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Louisiana:

Time for corn burndown - but also for other crops; still plenty of questions about soybean, cotton seed for 2010

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A. M. S.. AG REPORT (East-Central Louisiana)

January 24, 2010

FROM AGRICULTURAL MANAGEMENT SERVICES, INC., Tim White, Walter Myers, Wil Miller, Matt Myers, Lydia Ellett, Roger Carter and Chase Skipper

 

WEATHER – Cool for three days, then rainy. Time to get some burndown out now.

RICE TECHNICAL WORKING GROUP – Doreen Muzzi asked that we remind folks of the Rice Technical Working Group meeting to be held Feb 22-25 at the Beau Rivage Resort in Biloxi, Miss. Farmers and consultants are invited to attend.

BURNDOWN – Farmers now have the opportunity to burn-down corn ground, but it is also within the window to burn-down fields to be planted to cotton, rice and early-planted soybeans. Products and prices and programs are changing, therefore by the time we print one recommendation for burn-down another may be more enticing. Call us for your burn-down recs.

WHEAT – Some fertilizer applied – 50-50 mixture of ammonium sulfate (50 lbs) + urea (50 lbs) on lighter soil types and plain urea (80 lbs of 46-0-0) on silty clay loams and heavier.. Fertilizer being applied after the 1st of February should contain higher rates of nitrogen - 45 or so units.

Wheat starting to turn around from the cold that bit it back. Fields now appear to be green.

Wheat herbicides being applied this week for ryegrass, etc.

COTTON – Our current recs for newer varieties include Stoneville 5288 B2RF, DP 1032 B2RF, DP 1034 B2RF, and Phytogen 565 WRF. Some folks have had luck with PHY 485 WRF……it usually does not hit the top of the yield trials, but seldom hits the bottom. Farmers should not plant the majority of their acres in any one of these varieties. There is not enough data to substantiate that their performance the past year will hold. Of course, if 515 or 555 is an option, then stay with it. This is one time we can honestly say that riding a “dead horse” will get you further down the road than getting on a fresh one.

SOYBEANS – Have you laid eyes on your seed yet?Have you had the state test your seed?Frankly, we are still worried about soybean seed supply. Supposedly there was no shortage and yet last week we heard that one or two varieties are suddenly “short”. We have been assured repeatedly from all companies there is no shortage, but yet when we ask for certain varieties, they are “non-available due to demand”.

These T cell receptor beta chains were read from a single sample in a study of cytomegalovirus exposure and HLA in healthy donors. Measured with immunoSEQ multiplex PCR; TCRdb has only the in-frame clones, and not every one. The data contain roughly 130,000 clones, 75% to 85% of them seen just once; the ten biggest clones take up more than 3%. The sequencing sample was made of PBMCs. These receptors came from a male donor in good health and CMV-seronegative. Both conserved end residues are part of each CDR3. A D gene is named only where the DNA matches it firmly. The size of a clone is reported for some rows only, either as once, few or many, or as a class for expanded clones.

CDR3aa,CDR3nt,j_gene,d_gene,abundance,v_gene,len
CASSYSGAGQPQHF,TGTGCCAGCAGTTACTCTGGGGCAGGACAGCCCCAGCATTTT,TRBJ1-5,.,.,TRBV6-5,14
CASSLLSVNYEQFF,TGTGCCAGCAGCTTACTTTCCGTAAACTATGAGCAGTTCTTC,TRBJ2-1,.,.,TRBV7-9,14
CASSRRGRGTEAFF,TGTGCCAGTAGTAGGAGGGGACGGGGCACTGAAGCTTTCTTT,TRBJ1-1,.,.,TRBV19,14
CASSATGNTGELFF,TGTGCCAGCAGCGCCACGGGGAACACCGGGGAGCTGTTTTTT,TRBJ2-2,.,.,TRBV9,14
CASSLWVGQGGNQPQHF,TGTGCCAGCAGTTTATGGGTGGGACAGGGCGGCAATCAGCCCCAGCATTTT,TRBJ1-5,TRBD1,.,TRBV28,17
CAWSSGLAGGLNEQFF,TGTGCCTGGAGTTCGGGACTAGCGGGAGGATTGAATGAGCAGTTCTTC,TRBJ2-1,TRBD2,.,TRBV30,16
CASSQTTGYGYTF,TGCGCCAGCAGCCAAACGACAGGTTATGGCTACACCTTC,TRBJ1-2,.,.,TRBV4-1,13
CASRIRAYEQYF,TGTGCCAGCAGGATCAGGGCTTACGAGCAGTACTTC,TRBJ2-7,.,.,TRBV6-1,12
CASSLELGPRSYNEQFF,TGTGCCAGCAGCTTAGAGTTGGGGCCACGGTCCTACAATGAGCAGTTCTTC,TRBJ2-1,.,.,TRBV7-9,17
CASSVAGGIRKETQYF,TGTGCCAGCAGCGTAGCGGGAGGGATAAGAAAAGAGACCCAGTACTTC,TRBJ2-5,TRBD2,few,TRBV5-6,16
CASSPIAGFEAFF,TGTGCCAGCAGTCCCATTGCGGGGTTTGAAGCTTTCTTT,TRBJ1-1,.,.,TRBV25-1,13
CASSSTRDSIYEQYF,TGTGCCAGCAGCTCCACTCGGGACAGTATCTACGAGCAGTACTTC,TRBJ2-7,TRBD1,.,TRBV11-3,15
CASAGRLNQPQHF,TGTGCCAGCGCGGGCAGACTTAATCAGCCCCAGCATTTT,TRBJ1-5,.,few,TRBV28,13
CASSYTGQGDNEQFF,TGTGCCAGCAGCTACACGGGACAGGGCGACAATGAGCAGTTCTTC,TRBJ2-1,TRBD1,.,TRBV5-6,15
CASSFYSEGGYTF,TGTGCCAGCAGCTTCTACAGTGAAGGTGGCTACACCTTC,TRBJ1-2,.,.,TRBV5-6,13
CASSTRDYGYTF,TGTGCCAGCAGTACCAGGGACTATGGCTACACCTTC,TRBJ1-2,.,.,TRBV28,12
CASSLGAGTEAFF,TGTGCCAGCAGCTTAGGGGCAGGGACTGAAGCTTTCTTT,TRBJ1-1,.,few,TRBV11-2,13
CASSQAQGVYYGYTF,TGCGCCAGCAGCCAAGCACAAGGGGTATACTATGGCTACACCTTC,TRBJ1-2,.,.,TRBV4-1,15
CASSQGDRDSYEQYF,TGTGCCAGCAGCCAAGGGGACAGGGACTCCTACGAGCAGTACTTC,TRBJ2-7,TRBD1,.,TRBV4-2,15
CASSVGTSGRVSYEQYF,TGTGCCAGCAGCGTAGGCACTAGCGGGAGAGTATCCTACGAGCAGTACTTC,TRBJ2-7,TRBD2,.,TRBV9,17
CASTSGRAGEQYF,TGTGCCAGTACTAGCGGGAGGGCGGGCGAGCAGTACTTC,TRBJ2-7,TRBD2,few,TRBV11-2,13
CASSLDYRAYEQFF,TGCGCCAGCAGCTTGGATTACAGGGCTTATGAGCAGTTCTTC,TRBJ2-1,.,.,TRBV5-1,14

Seed quality and soil fertility are the two most important controllable items that affect soybean yields. At least start with an even chance by getting your seed tested by the state.

Potash fertility is paramount in soybean production. It could be more important in fighting Cercospora than any fungicide available. And soybeans remove a tremendous amount of potash from soils. It is hard to recall the last time we saw a potash tender in a soybean field. If we cannot afford the potash, then we cannot afford to raise soybeans..

Landowners should be participating in all programs involving mixed fertilizer. It is difficult for farmers to pay for 100% of mixed fertilizers and lime without landowner participation. Both long and short-term leases should have provisions that if the producer applied a soil-building rate of mixed fertilizer or lime, then a pro-rated amount of that investment will be returned to the producer if he no longer farms that particular piece of land with a 2-5 year period..

CORN – Corn planting is less than three weeks away. Is your burndown out yet? Call us for recs.

We don’t think that corn seed availability is an issue, therefore many farmers are waiting until they are within a week of planting to decide. However, if you want to get the best corn seed treatment farmers must order now. Make certain that all corn seed is treated with the heaviest rate of insecticide available for our area. Most corn seed sold last year had far less insecticides present on the seed than were needed for adequate protection.

RICE –It is getting near time to consider burndown on fields to be planted to rice this year. Call us for a recommendation.

Hybrids only available in a couple of varieties. Supplies very tight.

Dermacor in our local area paid big dividends last year.. Adult water weevil etchings could be found in most local rice fields.. We have not observed the new Cruiser-type treatment to determine if it is as good as Dermacor on RWW, but hope to observe it this year.

Many fields to be planted to rice again this year are in very poor shape.. Some have been rolled and ruts “covered”, but they are still not ready for planting. Many will have to be disked several times to have a seedbed worthy of accepting seed..